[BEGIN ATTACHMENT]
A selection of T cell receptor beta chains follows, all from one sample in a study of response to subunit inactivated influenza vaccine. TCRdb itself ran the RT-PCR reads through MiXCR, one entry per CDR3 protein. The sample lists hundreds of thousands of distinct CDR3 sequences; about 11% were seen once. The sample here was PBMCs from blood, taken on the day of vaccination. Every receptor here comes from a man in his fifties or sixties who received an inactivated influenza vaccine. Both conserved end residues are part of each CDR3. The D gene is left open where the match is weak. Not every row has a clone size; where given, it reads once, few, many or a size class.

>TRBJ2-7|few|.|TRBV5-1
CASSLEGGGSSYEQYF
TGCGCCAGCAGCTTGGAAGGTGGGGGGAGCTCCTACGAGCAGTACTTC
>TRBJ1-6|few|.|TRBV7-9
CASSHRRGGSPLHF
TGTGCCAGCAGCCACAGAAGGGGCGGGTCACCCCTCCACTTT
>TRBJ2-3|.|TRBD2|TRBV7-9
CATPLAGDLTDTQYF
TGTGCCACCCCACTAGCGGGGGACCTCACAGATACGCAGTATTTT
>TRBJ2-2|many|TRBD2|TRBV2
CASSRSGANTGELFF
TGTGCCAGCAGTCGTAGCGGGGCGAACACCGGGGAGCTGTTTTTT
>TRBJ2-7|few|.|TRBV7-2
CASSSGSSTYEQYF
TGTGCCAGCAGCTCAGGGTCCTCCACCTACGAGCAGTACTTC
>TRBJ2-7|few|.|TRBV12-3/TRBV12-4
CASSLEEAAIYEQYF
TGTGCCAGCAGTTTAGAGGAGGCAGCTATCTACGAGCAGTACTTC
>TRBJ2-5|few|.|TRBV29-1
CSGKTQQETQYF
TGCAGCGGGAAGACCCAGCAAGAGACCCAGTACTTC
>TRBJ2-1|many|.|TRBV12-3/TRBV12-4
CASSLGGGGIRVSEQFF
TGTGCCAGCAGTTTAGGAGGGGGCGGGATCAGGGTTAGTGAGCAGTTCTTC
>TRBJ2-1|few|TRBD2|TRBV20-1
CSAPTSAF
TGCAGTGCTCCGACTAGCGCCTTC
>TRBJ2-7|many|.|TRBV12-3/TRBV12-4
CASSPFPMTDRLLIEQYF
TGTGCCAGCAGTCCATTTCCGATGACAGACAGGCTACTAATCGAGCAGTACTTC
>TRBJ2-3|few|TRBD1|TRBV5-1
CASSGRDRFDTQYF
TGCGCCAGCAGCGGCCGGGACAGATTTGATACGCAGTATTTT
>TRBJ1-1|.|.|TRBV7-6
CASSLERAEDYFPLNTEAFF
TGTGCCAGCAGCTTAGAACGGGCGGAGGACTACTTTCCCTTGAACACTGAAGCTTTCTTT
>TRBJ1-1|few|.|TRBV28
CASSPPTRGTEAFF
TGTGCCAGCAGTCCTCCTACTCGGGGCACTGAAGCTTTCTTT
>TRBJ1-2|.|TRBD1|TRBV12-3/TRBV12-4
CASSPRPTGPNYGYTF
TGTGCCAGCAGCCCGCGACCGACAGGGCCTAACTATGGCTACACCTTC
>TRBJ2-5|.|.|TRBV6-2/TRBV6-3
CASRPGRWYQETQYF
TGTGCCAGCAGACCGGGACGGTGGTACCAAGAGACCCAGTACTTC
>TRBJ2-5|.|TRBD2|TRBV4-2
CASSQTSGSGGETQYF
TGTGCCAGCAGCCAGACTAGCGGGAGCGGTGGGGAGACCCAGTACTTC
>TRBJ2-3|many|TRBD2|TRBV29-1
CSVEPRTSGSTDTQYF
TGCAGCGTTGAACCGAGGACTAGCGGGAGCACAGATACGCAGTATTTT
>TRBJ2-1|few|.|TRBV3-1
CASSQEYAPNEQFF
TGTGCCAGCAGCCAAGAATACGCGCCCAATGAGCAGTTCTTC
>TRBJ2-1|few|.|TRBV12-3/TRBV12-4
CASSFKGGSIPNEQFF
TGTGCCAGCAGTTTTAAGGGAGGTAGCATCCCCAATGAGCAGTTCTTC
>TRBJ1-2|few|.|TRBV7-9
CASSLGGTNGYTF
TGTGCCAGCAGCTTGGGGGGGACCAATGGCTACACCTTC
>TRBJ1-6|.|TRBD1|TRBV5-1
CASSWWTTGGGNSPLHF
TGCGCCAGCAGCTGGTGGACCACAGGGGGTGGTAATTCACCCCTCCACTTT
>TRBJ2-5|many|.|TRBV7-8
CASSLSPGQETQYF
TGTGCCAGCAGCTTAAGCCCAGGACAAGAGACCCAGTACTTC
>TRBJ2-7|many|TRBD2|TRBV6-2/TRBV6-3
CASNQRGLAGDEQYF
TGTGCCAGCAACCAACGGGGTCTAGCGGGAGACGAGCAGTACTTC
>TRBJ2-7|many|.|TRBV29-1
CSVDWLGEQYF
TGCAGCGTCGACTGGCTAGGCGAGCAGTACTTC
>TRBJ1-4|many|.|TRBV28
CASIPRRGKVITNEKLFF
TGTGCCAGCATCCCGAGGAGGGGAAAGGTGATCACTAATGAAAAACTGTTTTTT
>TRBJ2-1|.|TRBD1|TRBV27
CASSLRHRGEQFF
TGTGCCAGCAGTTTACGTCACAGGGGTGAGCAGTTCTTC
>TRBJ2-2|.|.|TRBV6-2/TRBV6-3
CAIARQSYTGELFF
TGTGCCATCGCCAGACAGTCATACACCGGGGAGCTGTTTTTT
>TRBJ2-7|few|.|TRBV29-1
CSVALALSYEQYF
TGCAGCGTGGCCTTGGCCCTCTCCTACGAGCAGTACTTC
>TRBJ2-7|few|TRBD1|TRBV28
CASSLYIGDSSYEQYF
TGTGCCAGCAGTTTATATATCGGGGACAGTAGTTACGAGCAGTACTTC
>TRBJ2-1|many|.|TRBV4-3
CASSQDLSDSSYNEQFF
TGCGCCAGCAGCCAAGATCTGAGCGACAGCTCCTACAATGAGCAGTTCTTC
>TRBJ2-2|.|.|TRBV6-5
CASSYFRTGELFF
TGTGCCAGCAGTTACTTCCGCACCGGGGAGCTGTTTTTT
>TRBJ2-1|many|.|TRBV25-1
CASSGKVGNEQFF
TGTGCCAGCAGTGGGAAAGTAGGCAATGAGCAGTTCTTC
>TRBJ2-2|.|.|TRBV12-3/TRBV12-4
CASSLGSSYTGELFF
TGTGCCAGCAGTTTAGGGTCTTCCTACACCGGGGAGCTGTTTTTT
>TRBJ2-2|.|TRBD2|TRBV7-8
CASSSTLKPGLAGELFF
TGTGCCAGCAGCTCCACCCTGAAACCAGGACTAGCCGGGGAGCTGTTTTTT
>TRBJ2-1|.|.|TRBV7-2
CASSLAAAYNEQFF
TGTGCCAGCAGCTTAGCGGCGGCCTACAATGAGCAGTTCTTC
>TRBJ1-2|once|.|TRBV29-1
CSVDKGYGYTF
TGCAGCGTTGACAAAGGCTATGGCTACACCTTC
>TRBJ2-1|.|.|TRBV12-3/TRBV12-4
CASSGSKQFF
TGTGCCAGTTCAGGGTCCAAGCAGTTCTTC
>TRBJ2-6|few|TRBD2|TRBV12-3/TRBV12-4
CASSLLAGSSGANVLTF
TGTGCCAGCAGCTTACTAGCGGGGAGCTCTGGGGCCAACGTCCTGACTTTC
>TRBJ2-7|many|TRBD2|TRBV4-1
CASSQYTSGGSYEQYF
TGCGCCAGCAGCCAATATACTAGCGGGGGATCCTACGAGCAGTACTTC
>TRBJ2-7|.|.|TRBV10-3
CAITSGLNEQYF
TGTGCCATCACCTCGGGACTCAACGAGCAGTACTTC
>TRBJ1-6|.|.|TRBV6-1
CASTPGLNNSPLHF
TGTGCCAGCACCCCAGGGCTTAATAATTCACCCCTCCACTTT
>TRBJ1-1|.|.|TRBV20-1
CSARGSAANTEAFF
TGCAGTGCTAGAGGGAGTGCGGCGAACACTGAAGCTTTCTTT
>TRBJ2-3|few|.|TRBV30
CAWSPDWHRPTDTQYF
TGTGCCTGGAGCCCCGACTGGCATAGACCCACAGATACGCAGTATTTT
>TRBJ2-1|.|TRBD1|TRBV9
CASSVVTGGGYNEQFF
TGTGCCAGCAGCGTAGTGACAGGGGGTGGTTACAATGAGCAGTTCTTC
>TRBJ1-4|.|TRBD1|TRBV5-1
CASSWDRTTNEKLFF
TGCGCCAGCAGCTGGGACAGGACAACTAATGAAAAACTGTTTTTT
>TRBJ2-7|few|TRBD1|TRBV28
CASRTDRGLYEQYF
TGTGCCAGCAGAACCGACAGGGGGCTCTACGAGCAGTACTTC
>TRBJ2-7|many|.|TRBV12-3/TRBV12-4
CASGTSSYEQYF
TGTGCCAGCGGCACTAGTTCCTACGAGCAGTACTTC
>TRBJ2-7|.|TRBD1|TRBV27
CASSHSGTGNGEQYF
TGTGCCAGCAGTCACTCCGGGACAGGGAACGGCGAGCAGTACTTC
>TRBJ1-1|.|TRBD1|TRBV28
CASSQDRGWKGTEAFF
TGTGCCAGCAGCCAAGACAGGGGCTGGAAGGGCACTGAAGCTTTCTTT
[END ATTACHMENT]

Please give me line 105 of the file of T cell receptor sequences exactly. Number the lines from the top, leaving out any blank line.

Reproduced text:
CASSLAAAYNEQFF